Bhanpura: Coronavirus and lockdown have chewed up and spit out their hopes.. at least for this season. The menace of the virus and the subsequent regimes of staying indoors have come as a double jolt for more than 550 betel vine cultivators in Bhanpura village and its adjoining village in Mandsaur district of Madhya Pradesh who have been struggling to recover from the losses.
With paan shops closed and public functions banned, all primary sources of revenue have collapsed and cultivators are in a dilemma. They are facing a shortage of labours, transport facilities and most importantly they are bleeding losses to the tune of several lakh of rupees.
One of cultivators, Panna Lal Maana, whose family owns a five-acre farm, is at his wits’ end as to how to eke out a living, as demand for betel leaf (tambul patta) has plummeted.
The heart-shaped green colour leaves are much in demand for consumption as ‘paan’ as the marriage season begins in March-April. Betel, also known as tumbul or paan, is quite popular in north India for chewing. It is believed that the leaf is good for digestion, prevents carcinogenesis in oral cavity and helps in overcoming constipation.
"Under normal circumstances, we get double our investment as we reap a profit annually during the marriage season. We get bulk orders from Delhi, Uttar Pradesh and other northern states in the country as tambul paan here are famous among the north Indians. We even export betel leaves to Pakistan and Bangladesh, Maana said.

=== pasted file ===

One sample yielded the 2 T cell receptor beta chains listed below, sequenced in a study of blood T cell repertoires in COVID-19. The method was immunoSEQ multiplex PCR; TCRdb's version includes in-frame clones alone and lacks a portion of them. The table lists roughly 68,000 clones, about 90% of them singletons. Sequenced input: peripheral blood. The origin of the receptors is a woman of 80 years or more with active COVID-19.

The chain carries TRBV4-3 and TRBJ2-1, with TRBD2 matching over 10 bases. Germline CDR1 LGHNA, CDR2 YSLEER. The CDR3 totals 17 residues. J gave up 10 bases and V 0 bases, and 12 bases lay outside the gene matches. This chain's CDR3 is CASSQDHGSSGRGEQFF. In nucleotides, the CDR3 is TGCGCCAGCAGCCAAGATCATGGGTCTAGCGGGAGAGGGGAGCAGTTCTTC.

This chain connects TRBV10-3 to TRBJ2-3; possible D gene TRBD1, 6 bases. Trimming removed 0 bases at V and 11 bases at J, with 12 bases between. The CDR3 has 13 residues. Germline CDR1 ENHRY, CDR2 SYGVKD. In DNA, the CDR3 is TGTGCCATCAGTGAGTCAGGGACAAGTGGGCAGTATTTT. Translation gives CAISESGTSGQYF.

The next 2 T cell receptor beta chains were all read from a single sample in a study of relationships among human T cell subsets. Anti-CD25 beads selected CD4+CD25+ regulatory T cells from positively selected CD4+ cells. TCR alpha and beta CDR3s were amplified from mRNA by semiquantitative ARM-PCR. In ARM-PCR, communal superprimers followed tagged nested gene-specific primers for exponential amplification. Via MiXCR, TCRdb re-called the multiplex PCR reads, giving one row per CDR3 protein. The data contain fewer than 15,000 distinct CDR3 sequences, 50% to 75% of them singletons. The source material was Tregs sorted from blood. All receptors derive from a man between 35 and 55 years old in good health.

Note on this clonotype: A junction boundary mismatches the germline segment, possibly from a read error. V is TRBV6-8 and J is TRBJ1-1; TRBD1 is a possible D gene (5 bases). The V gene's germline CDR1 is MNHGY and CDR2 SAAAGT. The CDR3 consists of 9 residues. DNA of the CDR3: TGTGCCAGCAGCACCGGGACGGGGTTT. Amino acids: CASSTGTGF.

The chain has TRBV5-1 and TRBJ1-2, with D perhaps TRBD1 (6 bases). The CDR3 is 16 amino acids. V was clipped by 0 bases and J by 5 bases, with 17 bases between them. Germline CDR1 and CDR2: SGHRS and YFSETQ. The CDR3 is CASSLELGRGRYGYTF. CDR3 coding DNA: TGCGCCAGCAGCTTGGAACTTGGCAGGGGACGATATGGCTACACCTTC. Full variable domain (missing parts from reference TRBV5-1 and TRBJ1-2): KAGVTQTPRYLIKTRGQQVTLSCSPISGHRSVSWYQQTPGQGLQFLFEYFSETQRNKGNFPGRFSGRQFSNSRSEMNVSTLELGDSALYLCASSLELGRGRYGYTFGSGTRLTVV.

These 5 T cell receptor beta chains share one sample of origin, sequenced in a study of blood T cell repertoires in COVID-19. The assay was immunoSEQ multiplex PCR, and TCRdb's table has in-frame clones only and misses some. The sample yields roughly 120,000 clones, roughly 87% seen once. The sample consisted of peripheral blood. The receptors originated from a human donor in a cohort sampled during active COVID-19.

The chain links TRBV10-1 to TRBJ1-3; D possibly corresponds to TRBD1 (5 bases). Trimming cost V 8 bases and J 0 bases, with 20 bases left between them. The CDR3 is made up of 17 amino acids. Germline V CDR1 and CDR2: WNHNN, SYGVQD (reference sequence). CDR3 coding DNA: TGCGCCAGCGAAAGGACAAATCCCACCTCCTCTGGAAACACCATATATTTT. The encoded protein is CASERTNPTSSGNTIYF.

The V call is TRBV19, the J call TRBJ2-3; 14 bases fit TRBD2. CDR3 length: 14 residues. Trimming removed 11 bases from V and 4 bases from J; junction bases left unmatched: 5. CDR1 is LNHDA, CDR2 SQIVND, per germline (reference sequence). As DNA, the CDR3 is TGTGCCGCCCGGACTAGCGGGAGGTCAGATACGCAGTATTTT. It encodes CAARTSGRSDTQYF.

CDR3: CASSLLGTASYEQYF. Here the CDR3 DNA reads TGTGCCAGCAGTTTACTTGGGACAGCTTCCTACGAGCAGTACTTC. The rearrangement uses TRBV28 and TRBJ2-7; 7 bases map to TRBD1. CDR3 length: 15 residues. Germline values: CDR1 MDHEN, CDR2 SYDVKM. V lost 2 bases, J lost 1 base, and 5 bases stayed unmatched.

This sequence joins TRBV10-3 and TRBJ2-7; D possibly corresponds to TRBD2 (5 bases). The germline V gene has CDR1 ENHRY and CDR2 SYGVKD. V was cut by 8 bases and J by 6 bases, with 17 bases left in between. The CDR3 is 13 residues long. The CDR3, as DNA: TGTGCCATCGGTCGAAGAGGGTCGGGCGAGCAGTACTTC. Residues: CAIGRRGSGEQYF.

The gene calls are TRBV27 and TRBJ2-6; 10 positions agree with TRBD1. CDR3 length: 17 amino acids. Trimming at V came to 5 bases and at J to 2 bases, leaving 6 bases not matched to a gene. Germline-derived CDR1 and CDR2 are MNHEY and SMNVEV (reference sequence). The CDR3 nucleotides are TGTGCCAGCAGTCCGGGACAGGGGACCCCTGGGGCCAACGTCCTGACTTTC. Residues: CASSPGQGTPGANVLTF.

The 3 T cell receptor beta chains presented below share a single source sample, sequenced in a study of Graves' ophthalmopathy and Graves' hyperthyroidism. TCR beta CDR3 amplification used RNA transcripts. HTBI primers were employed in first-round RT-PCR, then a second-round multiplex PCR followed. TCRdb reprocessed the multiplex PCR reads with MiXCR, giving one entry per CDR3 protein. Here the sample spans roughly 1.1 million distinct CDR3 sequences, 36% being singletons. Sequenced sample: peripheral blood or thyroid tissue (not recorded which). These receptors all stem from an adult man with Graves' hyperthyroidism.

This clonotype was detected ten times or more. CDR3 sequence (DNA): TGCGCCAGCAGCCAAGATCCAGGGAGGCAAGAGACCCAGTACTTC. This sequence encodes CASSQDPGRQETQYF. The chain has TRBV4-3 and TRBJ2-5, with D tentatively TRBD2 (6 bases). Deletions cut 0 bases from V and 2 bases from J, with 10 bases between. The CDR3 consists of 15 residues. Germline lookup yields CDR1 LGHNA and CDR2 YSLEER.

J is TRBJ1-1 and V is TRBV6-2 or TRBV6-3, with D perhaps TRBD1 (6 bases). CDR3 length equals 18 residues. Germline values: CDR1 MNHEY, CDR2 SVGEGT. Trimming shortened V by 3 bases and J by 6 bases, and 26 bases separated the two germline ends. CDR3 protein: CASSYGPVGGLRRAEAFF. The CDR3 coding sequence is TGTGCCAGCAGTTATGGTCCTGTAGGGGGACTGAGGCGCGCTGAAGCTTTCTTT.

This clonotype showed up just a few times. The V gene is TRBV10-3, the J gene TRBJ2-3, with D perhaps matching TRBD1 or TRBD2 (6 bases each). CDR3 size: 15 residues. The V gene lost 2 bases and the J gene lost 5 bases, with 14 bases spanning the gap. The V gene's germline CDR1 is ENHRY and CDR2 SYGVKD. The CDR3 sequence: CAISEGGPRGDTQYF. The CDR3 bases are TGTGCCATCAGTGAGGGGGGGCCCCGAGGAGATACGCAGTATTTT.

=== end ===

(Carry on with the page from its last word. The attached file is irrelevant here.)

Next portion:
But, this year the growers are staring at an uncertain future. Having invested on an average Rs 1.5 lakh to Rs 2 lakh per acre to grow betel leaf, with no promise of returns.
The cash crop is grown in an area of several acres in Mandsaur, Neemuch, Ratlam, Gwalior, Chhattarpur, Sagar, tikamgarh and Narsingarh. We cultivate Bangla and Desi paan here which is high in demand in north India, Maana added.
Farmers here who sought compensation from the government like other farmers. The growers said the crop needs a lot of care right from planting till harvesting.
“It grows very fast and needs manure, fertilizer and watering regularly,” another farmer Rajendra Maana said pointing out that now due to heavy losses incurred by them, they do not know how to cope up with the situation amid fears that the pandemic would continue to grip for a long time.
Rajendra who grows betel leaf in a two-acre plot has seen his produce rot in front of his eyes. “We have neither workers nor any vehicle to transport. There is no demand at all to procure the crop from us this year,” he bemoaned.
Alone in Bhanpura village, there are more than 550 families which are solely dependent on betel vine and now their future is in a fix.
More than 550 farmers, small and marginal and an estimated 5000 workers depend on it. They are in severe distress and, "The government should come forward to pay compensation to the farmers and farm labours in lieu of losses suffered during the current season," a farmer said.